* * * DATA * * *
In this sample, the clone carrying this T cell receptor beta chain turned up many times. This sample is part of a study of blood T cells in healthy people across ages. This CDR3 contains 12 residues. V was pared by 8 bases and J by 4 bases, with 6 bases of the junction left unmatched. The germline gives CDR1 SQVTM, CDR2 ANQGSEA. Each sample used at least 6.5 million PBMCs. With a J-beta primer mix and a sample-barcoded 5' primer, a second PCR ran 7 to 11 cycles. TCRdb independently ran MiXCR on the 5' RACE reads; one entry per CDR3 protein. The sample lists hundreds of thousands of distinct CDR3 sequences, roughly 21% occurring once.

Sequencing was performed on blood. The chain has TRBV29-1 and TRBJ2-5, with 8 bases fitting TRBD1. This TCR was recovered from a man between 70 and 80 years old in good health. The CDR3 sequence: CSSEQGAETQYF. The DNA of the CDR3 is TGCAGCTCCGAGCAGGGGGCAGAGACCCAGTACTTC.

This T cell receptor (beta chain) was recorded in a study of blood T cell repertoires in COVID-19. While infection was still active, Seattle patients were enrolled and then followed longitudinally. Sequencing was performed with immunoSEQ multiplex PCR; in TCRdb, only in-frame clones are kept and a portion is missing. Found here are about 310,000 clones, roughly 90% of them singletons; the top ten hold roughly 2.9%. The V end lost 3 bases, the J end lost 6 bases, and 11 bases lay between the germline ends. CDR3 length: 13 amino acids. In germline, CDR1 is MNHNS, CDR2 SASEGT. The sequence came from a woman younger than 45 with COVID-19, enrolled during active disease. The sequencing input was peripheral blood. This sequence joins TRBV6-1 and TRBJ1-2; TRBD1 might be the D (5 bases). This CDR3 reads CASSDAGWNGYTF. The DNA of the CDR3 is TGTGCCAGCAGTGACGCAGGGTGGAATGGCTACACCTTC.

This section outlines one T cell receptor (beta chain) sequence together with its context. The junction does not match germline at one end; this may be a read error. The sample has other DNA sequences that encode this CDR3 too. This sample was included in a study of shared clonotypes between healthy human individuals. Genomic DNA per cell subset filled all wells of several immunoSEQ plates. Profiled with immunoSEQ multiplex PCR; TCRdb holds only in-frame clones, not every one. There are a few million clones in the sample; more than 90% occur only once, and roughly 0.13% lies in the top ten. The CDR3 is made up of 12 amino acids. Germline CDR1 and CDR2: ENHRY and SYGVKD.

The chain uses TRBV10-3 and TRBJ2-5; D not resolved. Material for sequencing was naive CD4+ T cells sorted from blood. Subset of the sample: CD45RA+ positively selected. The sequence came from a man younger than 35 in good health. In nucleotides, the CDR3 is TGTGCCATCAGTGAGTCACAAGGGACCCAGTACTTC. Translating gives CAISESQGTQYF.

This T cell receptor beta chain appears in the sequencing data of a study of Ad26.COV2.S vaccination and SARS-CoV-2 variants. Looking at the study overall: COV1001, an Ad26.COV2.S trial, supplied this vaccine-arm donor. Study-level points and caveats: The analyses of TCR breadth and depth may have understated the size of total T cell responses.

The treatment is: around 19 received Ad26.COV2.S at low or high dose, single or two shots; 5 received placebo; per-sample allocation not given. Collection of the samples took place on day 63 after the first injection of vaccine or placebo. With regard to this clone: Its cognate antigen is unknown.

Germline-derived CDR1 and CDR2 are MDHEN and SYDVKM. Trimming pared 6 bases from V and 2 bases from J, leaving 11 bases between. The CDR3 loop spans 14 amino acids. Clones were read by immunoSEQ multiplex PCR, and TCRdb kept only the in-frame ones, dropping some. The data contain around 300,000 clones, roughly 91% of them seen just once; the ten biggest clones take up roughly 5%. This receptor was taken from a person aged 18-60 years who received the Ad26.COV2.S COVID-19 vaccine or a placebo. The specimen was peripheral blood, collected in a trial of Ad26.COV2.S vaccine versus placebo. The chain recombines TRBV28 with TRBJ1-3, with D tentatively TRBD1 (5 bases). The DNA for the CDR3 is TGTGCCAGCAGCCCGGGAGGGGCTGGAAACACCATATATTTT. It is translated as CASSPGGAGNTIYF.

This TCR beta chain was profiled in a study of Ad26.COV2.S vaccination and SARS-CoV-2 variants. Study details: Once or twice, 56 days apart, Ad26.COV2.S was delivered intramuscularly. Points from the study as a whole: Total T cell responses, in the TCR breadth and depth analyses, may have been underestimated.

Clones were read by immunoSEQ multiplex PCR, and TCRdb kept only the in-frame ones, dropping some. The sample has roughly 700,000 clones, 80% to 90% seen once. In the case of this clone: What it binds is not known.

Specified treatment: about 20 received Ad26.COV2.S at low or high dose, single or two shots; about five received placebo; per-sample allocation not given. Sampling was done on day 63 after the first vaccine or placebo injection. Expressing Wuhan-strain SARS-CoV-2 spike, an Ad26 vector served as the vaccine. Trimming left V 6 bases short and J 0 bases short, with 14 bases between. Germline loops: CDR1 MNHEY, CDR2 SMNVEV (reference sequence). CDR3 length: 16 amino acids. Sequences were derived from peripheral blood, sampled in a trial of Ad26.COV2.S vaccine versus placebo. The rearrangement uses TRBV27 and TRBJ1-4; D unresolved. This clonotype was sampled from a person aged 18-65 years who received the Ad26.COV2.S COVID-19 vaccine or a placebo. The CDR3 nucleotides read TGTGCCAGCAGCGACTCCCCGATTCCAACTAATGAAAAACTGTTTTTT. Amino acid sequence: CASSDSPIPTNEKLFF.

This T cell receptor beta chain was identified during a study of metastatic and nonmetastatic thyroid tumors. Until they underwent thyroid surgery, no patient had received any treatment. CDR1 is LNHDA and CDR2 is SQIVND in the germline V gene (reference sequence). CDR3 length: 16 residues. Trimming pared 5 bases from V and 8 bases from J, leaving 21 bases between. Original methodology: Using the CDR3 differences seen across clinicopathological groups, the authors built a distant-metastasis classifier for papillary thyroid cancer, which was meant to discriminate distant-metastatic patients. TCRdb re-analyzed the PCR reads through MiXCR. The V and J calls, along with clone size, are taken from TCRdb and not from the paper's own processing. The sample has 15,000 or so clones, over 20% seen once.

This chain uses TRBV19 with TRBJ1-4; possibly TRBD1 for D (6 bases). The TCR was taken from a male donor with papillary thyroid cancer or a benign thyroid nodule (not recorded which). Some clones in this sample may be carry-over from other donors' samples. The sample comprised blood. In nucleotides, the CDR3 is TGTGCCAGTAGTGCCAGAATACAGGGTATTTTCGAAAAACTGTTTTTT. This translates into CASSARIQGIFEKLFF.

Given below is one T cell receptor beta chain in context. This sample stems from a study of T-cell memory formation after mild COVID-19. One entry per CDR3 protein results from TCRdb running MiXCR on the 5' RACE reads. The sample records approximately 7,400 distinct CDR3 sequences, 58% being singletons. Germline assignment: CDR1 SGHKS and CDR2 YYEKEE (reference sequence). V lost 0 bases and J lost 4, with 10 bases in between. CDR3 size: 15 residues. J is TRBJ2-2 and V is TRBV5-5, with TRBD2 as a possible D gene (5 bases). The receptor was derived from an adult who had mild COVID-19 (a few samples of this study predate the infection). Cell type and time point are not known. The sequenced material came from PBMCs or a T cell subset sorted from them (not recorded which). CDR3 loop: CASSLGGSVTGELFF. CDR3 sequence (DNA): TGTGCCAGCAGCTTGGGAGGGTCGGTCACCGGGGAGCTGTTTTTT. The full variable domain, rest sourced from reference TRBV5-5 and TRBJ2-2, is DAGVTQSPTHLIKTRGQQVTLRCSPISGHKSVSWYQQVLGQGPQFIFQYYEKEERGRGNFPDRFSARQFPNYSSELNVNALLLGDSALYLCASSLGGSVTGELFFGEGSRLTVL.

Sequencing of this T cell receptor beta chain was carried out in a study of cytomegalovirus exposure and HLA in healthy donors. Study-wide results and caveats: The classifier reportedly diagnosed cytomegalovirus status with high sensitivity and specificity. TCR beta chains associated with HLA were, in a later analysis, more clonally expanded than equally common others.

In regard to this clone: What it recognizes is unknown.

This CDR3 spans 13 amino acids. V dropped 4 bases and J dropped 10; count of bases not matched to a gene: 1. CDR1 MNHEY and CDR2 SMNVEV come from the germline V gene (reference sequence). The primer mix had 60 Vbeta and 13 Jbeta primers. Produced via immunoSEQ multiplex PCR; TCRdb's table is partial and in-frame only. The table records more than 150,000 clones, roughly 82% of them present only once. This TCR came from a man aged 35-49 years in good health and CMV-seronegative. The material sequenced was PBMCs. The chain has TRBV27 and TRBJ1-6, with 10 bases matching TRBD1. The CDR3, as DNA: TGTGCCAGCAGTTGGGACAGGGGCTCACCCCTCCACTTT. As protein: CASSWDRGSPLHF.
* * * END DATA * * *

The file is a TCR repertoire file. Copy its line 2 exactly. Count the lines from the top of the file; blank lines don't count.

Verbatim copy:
Sequencing was performed on blood. The chain has TRBV29-1 and TRBJ2-5, with 8 bases fitting TRBD1. This TCR was recovered from a man between 70 and 80 years old in good health. The CDR3 sequence: CSSEQGAETQYF. The DNA of the CDR3 is TGCAGCTCCGAGCAGGGGGCAGAGACCCAGTACTTC.